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3 Post-Brexit Economic Risks

Risks and Opportunities for CFOs to Monitor amid Disruption

With a hazy future in light of global economic disruption, Bodhi Ganguli, Lead Economist at Dun & Bradstreet, helps clear up the forecast. CFOs are uniquely positioned to securely and profitably lead their organizations through the post-Brexit world. From geopolitical risks to interest rate fluctuations, Brexit has uncovered a multitude of new business and economic uncertainties, and CFOs need to be aware of the changing global landscape. With this knowledge, CFOs will be able to avoid costly business risks and harness profitable growth opportunities. In this interview, Ganguli discusses the current global economic climate and advises CFOs on what global trends they can monitor to help their organizations navigate global geopolitical uncertainty and a volatile financial market.

Q: Based on your research and analysis, what are the top risks that CFOs should be monitoring in the global markets right now?

Brexit presents a systemic risk to the global financial system because of the impact it has on the global markets. In general, the markets have a short memory. At first, they reacted very strongly to the news of Brexit. Now that the vote has passed, the markets have gone back to normal as if it hadn’t happened.

Technically, the actual process of Brexit hasn’t even started yet. That process will begin once the UK invokes Article 50 discussions. The discussions may cause fluctuations in the market again, but the actual process of exiting the EU will take at least two years of negotiations. Right now, the plan is for the UK to leave the EU by Q1 2019. That’s when the real Brexit will happen, and naturally there’s still a lot of uncertainty still surrounding this event.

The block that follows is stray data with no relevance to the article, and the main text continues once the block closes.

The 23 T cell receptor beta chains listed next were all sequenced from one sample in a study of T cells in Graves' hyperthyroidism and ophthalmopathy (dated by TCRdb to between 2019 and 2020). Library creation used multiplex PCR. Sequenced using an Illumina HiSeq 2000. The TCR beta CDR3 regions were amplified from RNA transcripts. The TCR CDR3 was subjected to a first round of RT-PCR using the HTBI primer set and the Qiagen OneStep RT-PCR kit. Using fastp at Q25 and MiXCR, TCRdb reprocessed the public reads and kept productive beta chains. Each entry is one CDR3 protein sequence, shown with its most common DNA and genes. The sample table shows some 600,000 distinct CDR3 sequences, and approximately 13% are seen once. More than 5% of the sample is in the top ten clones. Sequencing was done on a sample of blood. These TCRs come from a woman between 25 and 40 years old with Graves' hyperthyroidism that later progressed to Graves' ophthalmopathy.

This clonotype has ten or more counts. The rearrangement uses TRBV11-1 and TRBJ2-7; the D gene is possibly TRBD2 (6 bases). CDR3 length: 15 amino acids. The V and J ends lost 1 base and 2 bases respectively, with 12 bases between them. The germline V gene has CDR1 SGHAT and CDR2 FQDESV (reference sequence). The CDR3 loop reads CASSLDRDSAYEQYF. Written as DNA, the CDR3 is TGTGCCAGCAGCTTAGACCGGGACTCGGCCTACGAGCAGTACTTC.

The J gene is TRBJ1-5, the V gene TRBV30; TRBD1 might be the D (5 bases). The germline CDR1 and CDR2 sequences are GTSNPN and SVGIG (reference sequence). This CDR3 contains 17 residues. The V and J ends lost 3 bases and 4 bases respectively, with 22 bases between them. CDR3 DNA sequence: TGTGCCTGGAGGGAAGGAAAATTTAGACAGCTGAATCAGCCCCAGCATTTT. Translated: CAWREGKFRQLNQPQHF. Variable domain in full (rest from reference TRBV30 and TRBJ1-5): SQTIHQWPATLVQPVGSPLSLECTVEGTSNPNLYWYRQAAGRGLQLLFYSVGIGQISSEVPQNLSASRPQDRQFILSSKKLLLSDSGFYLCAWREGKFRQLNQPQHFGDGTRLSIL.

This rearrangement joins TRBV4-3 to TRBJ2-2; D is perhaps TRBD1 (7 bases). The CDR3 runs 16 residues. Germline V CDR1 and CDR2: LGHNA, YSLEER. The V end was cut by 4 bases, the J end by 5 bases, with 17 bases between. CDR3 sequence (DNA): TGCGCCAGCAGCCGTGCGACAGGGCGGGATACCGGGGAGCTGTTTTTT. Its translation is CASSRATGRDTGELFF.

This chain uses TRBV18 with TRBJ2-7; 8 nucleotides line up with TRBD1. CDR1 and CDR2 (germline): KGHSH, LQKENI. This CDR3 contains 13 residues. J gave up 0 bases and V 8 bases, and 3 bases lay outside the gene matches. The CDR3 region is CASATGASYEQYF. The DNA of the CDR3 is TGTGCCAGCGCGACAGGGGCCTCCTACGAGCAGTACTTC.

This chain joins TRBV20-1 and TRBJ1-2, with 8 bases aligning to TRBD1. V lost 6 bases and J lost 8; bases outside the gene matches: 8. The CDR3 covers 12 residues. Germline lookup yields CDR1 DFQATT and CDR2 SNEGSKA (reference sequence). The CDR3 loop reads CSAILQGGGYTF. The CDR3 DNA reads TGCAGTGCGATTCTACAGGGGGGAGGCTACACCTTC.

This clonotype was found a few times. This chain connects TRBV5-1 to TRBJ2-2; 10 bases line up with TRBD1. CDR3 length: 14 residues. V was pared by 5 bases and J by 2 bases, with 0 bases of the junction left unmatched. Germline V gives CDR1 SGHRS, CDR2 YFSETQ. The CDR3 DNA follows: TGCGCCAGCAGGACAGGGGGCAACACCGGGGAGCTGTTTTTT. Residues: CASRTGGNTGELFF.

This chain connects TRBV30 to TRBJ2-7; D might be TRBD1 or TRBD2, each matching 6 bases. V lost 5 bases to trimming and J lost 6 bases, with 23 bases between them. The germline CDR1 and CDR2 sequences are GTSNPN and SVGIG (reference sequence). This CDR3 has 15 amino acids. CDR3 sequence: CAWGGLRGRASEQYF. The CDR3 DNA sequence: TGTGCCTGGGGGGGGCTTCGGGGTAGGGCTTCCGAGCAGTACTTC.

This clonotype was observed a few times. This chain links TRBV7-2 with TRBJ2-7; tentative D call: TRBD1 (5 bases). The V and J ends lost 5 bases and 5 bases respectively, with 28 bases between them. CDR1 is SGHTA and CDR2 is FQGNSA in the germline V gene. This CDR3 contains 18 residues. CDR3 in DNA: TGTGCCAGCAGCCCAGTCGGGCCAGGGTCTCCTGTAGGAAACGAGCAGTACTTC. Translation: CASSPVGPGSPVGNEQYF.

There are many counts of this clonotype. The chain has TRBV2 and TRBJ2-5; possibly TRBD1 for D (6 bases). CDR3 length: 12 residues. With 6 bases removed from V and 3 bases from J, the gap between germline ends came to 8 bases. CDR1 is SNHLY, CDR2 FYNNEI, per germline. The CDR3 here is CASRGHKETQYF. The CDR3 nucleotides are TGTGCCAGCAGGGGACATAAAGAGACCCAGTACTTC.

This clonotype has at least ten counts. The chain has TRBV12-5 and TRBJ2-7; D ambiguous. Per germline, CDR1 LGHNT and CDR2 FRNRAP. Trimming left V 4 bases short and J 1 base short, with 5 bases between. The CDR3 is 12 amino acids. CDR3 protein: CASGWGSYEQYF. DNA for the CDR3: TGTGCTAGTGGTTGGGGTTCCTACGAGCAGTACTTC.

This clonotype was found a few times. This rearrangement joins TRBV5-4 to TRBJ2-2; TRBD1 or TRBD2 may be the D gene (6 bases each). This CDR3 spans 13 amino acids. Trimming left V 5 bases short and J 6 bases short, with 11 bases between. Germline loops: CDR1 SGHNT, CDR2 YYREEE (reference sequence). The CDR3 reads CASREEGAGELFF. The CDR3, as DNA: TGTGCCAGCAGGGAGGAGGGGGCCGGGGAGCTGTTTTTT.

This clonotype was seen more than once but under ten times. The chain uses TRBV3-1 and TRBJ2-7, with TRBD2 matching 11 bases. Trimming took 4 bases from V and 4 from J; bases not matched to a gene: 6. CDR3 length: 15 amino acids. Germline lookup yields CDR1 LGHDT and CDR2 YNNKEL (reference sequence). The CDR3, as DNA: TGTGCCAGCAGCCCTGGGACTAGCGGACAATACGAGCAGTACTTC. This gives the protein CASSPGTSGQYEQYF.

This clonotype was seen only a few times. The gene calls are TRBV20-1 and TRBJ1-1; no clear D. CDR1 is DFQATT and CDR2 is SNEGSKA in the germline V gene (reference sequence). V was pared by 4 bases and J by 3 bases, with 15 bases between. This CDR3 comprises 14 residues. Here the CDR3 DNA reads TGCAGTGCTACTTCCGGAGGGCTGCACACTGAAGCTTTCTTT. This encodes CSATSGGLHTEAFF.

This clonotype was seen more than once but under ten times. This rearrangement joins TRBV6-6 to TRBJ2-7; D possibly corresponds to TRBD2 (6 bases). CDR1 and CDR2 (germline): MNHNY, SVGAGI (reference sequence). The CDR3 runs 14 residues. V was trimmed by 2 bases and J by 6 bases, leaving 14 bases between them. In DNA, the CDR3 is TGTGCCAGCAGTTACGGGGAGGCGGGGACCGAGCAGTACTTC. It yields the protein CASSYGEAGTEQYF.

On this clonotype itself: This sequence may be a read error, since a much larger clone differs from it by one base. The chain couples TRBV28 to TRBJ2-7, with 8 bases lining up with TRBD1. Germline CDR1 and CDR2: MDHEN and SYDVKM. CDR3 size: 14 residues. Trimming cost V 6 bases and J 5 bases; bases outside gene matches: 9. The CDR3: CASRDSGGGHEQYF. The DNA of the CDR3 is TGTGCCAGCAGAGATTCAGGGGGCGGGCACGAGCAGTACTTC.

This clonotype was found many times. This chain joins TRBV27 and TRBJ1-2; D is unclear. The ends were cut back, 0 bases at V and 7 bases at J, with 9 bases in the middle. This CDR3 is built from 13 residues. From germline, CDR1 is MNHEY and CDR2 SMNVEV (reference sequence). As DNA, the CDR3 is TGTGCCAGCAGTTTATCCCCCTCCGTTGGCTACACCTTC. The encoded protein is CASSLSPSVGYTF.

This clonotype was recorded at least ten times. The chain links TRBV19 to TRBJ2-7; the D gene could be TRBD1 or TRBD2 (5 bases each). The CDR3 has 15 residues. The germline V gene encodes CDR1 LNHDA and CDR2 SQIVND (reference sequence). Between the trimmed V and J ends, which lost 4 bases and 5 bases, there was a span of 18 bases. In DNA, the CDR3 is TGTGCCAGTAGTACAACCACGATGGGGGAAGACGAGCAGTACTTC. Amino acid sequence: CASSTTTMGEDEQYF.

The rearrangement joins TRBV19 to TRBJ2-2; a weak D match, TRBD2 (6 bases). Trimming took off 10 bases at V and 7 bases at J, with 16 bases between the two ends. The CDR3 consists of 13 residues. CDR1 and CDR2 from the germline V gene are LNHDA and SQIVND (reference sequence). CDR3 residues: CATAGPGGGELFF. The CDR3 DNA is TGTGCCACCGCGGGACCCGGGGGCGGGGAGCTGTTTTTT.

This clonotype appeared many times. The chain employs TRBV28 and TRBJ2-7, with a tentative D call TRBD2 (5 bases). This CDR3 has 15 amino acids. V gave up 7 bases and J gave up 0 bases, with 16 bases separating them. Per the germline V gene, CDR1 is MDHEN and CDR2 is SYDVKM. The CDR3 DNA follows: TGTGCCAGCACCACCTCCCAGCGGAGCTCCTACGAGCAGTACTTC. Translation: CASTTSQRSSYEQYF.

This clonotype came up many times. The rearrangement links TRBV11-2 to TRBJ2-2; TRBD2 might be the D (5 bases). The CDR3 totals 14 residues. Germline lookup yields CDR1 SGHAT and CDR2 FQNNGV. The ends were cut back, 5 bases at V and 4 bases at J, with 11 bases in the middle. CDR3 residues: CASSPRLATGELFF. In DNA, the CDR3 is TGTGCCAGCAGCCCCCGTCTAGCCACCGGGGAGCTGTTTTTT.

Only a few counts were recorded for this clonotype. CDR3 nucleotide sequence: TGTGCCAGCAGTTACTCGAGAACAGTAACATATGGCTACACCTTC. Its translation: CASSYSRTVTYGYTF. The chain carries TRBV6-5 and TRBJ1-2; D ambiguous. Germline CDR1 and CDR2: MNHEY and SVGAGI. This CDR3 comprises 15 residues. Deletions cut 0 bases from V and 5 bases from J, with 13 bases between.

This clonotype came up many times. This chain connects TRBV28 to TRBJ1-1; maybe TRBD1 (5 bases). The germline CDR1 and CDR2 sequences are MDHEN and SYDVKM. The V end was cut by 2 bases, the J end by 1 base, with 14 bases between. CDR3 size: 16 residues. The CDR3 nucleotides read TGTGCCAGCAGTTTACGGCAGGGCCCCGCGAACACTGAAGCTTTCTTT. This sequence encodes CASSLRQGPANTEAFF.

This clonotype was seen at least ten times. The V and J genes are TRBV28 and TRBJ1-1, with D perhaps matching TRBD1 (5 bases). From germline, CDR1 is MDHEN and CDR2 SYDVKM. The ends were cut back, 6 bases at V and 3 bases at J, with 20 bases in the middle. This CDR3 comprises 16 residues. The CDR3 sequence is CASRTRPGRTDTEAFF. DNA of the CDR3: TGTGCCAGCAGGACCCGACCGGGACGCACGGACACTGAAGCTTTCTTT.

Aside from Brexit, there are several other undercurrents of risk that are also flowing through the global economy that should be pointed out:

  1. Geopolitical risks: There are a number of trade agreements that hang in the balance now that the results are in for the recent and volatile US election. Both presidential candidates, Donald Trump and Hillary Clinton voiced their dislike with the Trans-Pacific Partnership and Trump has called both NAFTA and NATO into question.
  2. Foreign exchange risks: Amidst all of these changes, it’s important to examine how various currencies behaving globally.